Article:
As a quick disclaimer, this is going to be a weird post. It’s a post about posts. A sober reflection, if you will, about posting in the past and its bizarre effect on posting in the present and posting in the yet-to-be-understood future.
I know, right? You might need a strong drink for this one.
I think the best way to describe this post would be to identify what sparked the idea. Over the last several months, I have been neck-deep in a branding polish. Nothing earth-shattering, just some website upgrades, cover redesigns, and marketing updates. Part of it involved combing through old blog posts to apply some SEO updates.
And that’s when things got weird. As I sifted through my old material, I started to realize that much of it no longer applied to the world I inhabited. Not because the advice was bad or the points were invalid, but because they had slipped into a bygone era. In other words, I was now looking at them through COVID-19 goggles. It was oddly fascinating, like dusting off an ancient tablet full of rants and writing tips.
I ended up reading through my entire blog with this new brain filter. And so, I thought it would be interesting to highlight a few observations.
Easily my most popular post to date. It was even featured in an anthology book published by Southwest Writers. I have been very active on the convention scene, which served as one of my main marketing strategies. This approach, like so much in the entertainment industry, dried up overnight. Now it feels downright silly to concern myself with table covers and book stands. I had actually reworked my entire setup and was getting ready to debut it at one of my favorite annual events. But today, my “convention supplies” boxes remain buried in storage. I have no idea if they will ever be opened again. Even if things get back to relative normal over the next few years, the idea of big crowds in small spaces has been forever tainted.
Wow, did this one change in a hurry. I still despise watching the news, but after the pandemic gained its juggernaut-like momentum, this notion went from an introspective detachment to a hair-raising necessity. Granted, I still stay away from the partisan bunk, but gone are the days when I could go weeks without opening a news site. I have to check in every day just to keep my wits. The world is on fire (sometimes literally) and it feels wrong to willfully ignore it. On a more positive note, the media landscape seems to be shifting away from the corporate model, as its public trust has completely imploded. I do love that independent sources have risen up to reclaim the moderate voice.
This is one of my favorite posts. It’s a playful ribbing of American football versus international soccer. I’m a big fan of the English Premier League, which sucks up most of my weekend time during the season. Every so often, my wife and I would fly across the pond to attend a match, but the thought of being trapped inside a giant bowl of screaming people now seems reckless at a baseline. What really hit this home was when the German Bundesliga started back up, but without the fans. I watched a few matches in empty stadiums and they were … eerie. I have yet to determine whether or not I enjoyed the experience. Post-pandemic sports are facing a black hole of uncertainty. But regardless, I will likely never set foot in a stadium again.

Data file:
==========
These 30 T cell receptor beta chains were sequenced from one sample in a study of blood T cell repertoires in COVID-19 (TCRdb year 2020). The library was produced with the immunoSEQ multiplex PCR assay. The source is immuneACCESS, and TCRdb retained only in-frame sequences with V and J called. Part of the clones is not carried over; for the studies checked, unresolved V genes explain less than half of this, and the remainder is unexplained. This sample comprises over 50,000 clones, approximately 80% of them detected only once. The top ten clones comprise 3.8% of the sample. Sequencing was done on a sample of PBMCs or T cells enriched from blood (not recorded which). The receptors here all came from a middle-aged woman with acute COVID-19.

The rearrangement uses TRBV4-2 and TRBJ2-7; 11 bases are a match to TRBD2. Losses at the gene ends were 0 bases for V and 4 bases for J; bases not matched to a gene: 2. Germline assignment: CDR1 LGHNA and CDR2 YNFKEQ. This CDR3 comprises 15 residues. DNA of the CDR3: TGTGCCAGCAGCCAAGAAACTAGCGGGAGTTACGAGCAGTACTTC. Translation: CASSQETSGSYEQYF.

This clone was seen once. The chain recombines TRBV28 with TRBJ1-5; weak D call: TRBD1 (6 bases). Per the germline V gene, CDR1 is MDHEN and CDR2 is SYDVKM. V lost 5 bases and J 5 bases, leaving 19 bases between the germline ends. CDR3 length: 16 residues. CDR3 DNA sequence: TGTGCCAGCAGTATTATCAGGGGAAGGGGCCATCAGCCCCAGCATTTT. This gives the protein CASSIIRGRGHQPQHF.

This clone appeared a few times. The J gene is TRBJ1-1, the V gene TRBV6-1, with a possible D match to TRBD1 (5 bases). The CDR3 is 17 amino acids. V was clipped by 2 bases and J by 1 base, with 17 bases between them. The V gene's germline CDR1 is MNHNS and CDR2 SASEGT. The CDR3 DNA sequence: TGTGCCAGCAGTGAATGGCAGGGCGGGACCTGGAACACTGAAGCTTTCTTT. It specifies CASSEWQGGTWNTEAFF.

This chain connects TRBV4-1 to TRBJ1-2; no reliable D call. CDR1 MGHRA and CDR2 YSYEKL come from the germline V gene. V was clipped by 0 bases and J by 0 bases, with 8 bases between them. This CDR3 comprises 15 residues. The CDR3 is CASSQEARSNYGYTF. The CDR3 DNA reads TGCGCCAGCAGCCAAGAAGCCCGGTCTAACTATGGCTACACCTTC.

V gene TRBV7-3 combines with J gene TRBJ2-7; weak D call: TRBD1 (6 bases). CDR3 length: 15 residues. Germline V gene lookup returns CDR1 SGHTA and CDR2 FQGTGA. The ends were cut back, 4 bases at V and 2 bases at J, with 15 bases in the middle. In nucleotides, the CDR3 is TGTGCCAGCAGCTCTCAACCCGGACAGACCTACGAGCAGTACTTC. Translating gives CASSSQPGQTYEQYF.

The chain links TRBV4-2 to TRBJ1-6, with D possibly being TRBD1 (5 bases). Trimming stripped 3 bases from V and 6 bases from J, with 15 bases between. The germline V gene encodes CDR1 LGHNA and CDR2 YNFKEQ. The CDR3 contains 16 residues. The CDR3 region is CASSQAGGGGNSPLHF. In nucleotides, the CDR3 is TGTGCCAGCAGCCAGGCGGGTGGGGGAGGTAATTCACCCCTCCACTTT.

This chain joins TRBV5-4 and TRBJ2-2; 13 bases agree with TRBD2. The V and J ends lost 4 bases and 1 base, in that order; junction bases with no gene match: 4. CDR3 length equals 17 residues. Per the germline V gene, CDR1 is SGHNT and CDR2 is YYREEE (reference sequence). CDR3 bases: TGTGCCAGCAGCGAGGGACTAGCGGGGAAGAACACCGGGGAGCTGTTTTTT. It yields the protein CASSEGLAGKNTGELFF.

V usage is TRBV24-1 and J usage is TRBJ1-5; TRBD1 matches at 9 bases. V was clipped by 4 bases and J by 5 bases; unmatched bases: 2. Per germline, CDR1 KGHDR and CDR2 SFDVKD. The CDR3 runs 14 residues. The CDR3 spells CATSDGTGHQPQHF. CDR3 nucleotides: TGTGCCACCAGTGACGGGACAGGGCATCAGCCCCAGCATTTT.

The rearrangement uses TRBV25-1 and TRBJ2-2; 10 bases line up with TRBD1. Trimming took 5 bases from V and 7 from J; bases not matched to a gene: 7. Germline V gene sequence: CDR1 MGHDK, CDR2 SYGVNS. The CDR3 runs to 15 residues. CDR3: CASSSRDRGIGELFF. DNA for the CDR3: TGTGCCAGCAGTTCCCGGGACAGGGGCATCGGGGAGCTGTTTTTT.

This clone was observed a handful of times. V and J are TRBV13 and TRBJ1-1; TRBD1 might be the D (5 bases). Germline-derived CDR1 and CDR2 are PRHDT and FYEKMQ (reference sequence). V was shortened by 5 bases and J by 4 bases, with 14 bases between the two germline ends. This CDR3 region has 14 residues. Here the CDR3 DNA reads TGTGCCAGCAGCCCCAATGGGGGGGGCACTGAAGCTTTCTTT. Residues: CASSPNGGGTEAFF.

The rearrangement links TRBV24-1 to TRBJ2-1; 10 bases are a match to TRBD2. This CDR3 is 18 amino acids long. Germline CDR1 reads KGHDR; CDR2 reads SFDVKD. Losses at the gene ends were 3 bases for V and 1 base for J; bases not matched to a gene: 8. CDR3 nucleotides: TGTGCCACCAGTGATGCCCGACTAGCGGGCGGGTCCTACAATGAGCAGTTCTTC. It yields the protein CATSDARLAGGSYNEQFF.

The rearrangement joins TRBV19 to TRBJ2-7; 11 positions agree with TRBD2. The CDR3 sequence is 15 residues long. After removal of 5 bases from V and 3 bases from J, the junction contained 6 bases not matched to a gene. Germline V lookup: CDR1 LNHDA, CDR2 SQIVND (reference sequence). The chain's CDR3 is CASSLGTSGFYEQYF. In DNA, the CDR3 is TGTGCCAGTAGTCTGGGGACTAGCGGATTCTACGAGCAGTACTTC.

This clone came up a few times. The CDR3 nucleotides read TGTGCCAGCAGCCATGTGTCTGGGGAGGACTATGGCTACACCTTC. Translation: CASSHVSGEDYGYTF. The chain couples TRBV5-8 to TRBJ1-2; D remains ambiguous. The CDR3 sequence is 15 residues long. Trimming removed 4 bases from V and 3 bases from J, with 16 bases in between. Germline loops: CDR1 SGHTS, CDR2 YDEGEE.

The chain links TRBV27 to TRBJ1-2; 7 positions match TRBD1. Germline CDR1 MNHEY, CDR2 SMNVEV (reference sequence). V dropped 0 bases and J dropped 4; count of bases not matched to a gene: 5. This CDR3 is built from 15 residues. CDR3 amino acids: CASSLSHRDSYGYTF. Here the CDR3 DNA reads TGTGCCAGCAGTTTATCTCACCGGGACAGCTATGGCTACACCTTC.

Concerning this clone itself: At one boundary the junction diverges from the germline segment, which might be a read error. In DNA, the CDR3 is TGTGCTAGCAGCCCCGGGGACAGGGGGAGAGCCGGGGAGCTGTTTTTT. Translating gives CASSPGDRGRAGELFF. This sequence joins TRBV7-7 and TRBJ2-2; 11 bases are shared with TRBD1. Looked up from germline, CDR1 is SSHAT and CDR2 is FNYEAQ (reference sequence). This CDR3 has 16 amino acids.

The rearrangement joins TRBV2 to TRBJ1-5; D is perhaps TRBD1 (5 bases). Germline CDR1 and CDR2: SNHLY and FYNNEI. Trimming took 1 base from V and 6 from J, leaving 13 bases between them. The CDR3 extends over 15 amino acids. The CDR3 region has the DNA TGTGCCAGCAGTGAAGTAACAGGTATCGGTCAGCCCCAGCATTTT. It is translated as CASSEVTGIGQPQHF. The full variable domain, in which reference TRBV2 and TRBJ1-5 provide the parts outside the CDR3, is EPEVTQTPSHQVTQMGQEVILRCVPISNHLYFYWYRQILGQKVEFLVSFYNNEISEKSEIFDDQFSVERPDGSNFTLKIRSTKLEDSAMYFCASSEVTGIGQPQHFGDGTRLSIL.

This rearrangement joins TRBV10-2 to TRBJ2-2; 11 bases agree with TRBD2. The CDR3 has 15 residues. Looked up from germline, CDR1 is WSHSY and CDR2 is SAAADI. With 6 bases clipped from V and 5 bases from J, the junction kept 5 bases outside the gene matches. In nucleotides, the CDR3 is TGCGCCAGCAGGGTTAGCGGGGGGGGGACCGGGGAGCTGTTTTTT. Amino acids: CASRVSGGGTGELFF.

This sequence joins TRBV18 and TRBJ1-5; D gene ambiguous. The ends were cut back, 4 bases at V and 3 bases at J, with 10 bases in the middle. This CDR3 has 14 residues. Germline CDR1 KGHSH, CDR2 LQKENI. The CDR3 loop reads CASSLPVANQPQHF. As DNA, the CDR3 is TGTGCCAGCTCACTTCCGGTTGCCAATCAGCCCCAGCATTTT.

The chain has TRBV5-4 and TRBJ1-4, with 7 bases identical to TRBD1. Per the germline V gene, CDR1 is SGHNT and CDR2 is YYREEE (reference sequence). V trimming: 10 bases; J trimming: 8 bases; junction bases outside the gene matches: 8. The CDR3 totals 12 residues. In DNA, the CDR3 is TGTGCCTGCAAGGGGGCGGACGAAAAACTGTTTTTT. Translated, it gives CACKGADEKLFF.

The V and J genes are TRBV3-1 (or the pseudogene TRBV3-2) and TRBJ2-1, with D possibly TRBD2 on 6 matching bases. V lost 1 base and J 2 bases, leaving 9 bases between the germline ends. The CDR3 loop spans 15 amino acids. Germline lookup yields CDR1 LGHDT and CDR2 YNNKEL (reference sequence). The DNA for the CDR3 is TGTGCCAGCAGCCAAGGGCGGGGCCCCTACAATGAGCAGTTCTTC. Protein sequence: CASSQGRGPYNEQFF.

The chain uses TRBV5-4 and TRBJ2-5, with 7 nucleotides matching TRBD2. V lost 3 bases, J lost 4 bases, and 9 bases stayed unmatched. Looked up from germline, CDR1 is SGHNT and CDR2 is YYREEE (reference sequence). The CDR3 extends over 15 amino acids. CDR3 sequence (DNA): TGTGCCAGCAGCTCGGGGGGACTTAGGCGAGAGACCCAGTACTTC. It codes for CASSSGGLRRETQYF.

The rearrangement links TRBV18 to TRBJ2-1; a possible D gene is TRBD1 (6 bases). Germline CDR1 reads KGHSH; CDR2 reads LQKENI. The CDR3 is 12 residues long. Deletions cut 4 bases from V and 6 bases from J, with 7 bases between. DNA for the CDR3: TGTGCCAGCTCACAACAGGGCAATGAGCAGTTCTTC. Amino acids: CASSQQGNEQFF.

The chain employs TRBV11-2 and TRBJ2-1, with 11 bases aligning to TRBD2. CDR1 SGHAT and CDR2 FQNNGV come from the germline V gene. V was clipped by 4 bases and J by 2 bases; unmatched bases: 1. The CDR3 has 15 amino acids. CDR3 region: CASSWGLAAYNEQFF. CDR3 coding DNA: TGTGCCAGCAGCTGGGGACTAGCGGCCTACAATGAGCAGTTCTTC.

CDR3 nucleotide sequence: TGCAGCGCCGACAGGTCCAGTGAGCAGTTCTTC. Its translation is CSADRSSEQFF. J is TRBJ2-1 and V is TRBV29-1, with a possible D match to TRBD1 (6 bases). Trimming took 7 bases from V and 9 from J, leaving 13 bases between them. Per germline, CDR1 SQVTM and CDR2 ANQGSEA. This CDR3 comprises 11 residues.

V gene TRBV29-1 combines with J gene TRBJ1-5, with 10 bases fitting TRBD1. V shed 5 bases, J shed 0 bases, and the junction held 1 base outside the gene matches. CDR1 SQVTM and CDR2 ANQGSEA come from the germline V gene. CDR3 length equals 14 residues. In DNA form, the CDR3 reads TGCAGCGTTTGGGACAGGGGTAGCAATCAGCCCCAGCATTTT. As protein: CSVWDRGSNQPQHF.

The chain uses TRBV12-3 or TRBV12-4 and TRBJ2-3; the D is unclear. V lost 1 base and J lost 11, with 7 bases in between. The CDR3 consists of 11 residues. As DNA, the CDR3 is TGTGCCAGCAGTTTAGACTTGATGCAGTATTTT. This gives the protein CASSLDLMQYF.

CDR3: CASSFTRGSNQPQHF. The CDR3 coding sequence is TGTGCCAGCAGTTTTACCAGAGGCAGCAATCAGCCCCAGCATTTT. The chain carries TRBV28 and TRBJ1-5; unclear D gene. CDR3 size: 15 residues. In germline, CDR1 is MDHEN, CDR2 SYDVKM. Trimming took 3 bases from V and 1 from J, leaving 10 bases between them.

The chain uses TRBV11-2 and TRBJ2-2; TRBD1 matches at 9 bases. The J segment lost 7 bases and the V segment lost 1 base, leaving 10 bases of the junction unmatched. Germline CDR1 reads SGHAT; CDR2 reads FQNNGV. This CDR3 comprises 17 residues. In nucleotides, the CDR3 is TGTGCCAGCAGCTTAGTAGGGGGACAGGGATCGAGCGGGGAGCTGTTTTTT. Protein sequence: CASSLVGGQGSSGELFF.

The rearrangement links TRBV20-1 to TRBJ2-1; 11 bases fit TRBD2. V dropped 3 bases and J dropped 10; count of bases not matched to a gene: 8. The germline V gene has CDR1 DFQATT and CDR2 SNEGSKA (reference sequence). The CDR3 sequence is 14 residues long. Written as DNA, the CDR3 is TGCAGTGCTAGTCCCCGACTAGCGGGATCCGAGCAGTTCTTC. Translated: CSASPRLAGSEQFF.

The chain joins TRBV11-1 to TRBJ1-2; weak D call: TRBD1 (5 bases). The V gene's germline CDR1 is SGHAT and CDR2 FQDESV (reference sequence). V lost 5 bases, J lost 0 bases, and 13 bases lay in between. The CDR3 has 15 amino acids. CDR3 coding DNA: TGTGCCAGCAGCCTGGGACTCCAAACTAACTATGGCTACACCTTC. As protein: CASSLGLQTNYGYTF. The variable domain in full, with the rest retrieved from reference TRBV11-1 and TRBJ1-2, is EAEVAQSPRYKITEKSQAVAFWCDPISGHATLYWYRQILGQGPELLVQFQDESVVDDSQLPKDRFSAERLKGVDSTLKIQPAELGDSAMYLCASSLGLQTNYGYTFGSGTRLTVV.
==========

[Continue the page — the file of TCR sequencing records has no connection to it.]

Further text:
One of my favorite hobbies has been working as an extra at Albuquerque Studios. It’s super fun getting to peek behind the movie-making curtain (and meet the occasional celebrity). But alas, COVID-19 has brought the Hollywood machine to a grinding halt. Most of my contacts in the industry have expressed grave concerns about the future. They are struggling to get their current projects out the door, let alone start new ones. Studio crews are dances of controlled chaos. They need to interact closely for 16-hour days, which is nigh impossible at the moment. I would get excited when casting directors called me for gigs. But now? I can think of few things more nerve-shredding than being trapped inside a movie set all day.
Seriously, what the hell is going to happen to live music? This was one of my earliest posts, a rant piece where I derided the decline of live performances. But in light of the already-shifting landscape, the great pandemic may be the final coffin nail for big concerts. I am old enough to remember the heyday of Lollapalooza, where seas of fans would gather into massive fields in front of towering stages. These events were dangerous already, from rowdy crowds to rickety scaffolds. But in today’s world, entering Lollapalooza would feel like entering Thunderdome. Hell, seeing a local band in a dive bar now feels like a risky proposition. I love the energy of a good show, but I can no longer imagine squeezing into a mass of sweaty headbangers.
So yeah, those are some of my initial observations, as seen through my new pandemic lens. We are experiencing a world-changing event and nothing will be the same on the other side. Looking back on our usual activities already feels like looking into a time capsule. I have no idea where we will end up, but one thing’s for sure: it’s been a crazy ride already.